RB's La Fille Mal Gardee
Posted 01 February 2001 - 07:42 PM
Making a welcome, return to Covent Garden (there were performances at the Royal Festival Hall during the closure period), this has to be Frederick Ashton's greatest gift to the Royal BAllet. Ashton left some wonderful ballets but rarely has choreography/scenario/music/design combined to such effect. The Nutcracker is the traditional Christmas, children's ballet but to my mind this is much more suited to non-ballet fans. It is marvellous to see it back in the repertoire with a new generation of dancers - I hope the incoming administration don't see it as a relic to be set aside in their rush join the adoration of NAcho Duarto (actually I love Duarto, too, I just want to see some Ashton too!)
Fille was probably old-fashioned whne it was first made in 1960. Osbert Lancaster's cartoon designs evoke a sunny, benign landscape in which the worst thing that can happen to a girl is not being allowed out to see her boyfriend and a happy ending is a certainty (not that many of those in ballet!) John Lanchbery returns to conduct the fizzy, lilting score he constructed from Herold and his own compositions - incidentally he got a tremendous ovation at 26/1/01 performance from what was obviously a fairly knowledgable audience.
I don't know if many overseas companies perform Fille - maybe it's too ENGLISH a ballet - but the choreography is both beautiful and witty, from the ribbon pas de deux to the clog dance and Lise's "marriage" mime.
Four casts are scheduled to dance this season but already Johan Kobborg has had to drop out - I was SO looking forward to that as I'm sure it would have been a perfect marriage of dancer and role. Miyako Yoshida (whose acting has improved tremendously since she began dancing regularly with Mukhamedov) and Mukhamedov were the first cast. She was terrific and Mukhamedov showed he'd still a great artist - OK, a bit hammy but still a fabulous dancer and a showman (I like a dancer who relates to the audience and looks like he's enjoyed it too!)
Sarah Wildor (the best Lise in 1998) is scheduled to dance with Ethan Stiefel (is he fit???!! I hope so) and Belinda Hatley will dance with Joahn persson, newly arrived from Canada. he's already danced with Jane Burn in place of Kobborg which sort of shows the lack of male dancers at the RB at the moment. Is there no one else - couldn't Burley give it a go, or Alvarez? I wish Carlos Acosta was scheduled for this run (I'll have to wait for his Oberon in May - should be amazing!)
I bought the video of an eighties performance of Fille with Lesley Collier which is just enchanting too, though a couple of the performances are a bit bland. Alexander Grant - the original Alain, Lise's unwanted suitor - has been coaching the current casts which may have accounted for the improved characterisation.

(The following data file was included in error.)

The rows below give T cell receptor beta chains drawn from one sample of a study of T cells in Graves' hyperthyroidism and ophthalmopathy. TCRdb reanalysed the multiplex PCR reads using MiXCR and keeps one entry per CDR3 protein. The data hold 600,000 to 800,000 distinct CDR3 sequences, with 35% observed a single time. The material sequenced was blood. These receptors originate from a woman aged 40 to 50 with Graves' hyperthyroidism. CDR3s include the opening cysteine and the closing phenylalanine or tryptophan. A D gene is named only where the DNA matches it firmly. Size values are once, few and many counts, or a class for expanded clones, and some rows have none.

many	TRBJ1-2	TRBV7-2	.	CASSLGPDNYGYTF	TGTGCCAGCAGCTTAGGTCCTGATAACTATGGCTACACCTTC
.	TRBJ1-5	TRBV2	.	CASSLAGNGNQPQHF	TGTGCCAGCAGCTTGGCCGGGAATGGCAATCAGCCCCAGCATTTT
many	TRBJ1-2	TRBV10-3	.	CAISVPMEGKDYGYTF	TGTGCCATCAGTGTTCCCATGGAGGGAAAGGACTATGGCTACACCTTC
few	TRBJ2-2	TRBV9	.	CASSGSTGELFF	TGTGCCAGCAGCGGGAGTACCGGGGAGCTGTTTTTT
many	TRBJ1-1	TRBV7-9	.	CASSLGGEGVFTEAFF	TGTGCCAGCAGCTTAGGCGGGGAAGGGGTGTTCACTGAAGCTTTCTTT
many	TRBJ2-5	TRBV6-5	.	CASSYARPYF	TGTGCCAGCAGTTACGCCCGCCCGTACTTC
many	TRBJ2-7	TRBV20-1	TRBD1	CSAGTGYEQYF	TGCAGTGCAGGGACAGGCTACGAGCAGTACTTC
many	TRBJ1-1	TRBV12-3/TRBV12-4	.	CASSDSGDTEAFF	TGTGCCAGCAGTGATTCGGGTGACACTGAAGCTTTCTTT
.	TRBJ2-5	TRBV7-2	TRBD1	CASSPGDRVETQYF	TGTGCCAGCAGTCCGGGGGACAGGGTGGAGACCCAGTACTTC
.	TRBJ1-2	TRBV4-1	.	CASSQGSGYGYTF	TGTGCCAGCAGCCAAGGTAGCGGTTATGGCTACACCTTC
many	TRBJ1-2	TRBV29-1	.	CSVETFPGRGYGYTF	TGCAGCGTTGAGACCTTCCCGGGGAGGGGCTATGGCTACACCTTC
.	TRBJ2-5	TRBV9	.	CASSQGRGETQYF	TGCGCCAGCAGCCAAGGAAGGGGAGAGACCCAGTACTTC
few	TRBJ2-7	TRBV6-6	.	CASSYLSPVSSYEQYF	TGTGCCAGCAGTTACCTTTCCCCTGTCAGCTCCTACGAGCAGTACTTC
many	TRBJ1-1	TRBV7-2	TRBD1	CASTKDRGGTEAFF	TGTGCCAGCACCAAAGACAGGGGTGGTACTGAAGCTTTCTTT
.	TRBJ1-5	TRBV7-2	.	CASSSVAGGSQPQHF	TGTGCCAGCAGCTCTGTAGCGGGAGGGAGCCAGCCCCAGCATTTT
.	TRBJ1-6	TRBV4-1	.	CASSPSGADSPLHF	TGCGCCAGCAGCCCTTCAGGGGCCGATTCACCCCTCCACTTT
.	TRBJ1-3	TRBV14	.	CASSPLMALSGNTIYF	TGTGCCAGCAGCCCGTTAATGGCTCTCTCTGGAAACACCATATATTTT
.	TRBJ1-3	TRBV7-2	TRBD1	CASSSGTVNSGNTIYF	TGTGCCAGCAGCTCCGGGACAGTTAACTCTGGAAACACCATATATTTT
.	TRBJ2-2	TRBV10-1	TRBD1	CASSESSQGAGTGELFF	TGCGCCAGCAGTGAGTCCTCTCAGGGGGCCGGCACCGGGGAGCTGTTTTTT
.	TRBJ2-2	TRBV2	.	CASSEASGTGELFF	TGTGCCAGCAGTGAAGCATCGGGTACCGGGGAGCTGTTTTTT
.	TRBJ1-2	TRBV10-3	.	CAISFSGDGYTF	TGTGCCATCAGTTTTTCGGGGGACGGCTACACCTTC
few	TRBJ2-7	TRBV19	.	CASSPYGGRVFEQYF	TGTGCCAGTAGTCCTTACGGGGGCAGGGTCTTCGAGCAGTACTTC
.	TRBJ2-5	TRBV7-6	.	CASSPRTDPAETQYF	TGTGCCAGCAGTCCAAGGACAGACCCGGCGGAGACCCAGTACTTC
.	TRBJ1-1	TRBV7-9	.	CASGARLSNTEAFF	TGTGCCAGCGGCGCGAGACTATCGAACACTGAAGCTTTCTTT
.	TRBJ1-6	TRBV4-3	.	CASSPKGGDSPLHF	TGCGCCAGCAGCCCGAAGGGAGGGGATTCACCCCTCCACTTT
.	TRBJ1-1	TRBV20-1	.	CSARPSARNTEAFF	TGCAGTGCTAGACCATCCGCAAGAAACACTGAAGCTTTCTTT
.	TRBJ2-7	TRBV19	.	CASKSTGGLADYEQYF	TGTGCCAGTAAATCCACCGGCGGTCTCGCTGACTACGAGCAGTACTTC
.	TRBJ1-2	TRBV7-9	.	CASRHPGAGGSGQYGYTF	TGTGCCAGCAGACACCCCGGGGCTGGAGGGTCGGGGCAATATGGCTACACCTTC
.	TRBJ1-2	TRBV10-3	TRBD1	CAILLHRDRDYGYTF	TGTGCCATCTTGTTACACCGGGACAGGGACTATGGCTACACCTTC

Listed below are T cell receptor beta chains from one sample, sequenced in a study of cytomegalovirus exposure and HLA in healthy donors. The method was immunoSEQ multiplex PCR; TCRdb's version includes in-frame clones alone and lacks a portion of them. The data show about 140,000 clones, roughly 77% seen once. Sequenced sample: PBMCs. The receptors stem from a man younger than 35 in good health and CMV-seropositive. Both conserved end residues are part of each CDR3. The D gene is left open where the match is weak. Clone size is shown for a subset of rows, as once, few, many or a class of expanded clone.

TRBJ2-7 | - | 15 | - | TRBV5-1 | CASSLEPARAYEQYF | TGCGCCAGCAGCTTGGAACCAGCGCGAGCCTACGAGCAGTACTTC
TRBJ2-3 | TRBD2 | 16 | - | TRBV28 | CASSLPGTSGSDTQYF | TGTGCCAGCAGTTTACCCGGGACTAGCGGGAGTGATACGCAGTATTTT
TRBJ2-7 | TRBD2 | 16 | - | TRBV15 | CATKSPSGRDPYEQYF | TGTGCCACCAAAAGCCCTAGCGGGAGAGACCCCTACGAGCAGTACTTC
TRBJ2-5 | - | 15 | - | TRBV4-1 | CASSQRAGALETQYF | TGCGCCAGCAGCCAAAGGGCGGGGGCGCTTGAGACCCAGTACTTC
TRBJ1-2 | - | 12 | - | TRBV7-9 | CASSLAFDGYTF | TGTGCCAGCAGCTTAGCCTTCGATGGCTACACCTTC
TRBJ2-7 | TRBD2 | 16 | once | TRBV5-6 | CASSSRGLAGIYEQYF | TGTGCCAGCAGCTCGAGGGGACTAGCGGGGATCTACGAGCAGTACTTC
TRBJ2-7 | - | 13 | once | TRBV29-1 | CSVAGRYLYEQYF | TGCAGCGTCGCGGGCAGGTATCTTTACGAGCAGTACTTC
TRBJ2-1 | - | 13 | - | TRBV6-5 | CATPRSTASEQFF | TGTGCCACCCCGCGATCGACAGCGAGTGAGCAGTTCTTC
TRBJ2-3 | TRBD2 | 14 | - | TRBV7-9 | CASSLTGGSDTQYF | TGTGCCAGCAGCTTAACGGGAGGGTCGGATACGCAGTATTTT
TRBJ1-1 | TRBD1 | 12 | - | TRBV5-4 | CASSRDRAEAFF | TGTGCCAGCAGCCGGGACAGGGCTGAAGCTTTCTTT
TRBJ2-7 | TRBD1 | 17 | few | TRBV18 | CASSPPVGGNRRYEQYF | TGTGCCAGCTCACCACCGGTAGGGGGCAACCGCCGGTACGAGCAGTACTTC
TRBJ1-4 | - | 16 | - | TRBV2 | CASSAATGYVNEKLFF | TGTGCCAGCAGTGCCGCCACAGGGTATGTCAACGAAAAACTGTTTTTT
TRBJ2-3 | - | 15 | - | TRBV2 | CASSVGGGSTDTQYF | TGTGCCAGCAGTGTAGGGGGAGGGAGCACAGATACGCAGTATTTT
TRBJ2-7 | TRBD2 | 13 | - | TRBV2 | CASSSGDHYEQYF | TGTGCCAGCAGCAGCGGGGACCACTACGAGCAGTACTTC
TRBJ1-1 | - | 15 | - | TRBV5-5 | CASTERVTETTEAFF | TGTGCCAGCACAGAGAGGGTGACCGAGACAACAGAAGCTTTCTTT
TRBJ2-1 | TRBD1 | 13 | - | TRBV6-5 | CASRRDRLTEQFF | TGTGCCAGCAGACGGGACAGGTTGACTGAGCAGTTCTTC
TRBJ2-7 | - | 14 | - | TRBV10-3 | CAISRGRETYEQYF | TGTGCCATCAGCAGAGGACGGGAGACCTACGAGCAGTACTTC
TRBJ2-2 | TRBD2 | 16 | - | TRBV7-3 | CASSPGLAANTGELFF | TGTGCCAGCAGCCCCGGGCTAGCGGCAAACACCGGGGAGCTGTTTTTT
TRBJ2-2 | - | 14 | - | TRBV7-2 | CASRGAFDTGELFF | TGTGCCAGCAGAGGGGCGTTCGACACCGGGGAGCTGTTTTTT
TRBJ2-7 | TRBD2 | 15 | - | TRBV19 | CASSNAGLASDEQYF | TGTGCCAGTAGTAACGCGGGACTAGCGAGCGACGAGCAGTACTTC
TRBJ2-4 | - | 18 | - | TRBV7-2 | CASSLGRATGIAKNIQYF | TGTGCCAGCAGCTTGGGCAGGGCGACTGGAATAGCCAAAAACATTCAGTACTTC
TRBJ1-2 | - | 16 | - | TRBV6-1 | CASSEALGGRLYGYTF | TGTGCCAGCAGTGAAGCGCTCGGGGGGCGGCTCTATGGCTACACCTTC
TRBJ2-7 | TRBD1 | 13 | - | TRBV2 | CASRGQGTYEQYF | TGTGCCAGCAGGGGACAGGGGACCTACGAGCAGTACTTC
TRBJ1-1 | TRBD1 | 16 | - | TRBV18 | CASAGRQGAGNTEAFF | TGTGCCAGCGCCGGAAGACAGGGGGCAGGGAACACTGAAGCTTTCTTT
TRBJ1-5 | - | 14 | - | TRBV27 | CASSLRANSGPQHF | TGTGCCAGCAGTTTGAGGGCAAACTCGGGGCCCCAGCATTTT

Ashton isn't supposed to "sell" well but Fille is practically sold out, the Ashton Revisited bill last MArch was the hottest ticket of the season and the Quintuple Bill including Symohonic Variations and Monotones last autumn was also very popular.
I'd be interested to know how much Ashton is performed by other companies and of so, is it very popular?
Posted 01 February 2001 - 08:55 PM
But it didn't do well at the box office at all. Partly it was a result of the timing; Pacific Northwest Ballet only gave 4 performances of Balanchine's "A Midsummer Night's Dream" the week before to sold-out audiences. As for the actual performance of La Fille that I saw, it however left a lot to be desired. I hope to see this ballet again when it receives further performances in Hong Kong next month.
[This message has been edited by Kevin Ng (edited February 02, 2001).]
Posted 01 February 2001 - 11:25 PM
Maki Asami Ballet has La Fille and the Birthday Offerings (Ifve only seen the former and it was nice); Kobayashi Noriko Theater has Les Patineurs as one of its strongest pieces; and The New National Theater Ballet in Tokyo will revive Ashtonfs Cinderella in February, and itfll come back again in December (the fact proves how much the ballet welcomed in its premier in e99.)
I believe Ashtonfs ballets are suited for Japanese, both dancers and audiences. His choreography fits well to their compact bodies and accurate techniques particular to Japanese dancers. And his neo-classical style match to tastes of Japanese audiences. I hope to see Ashtonfs work much more in Japan!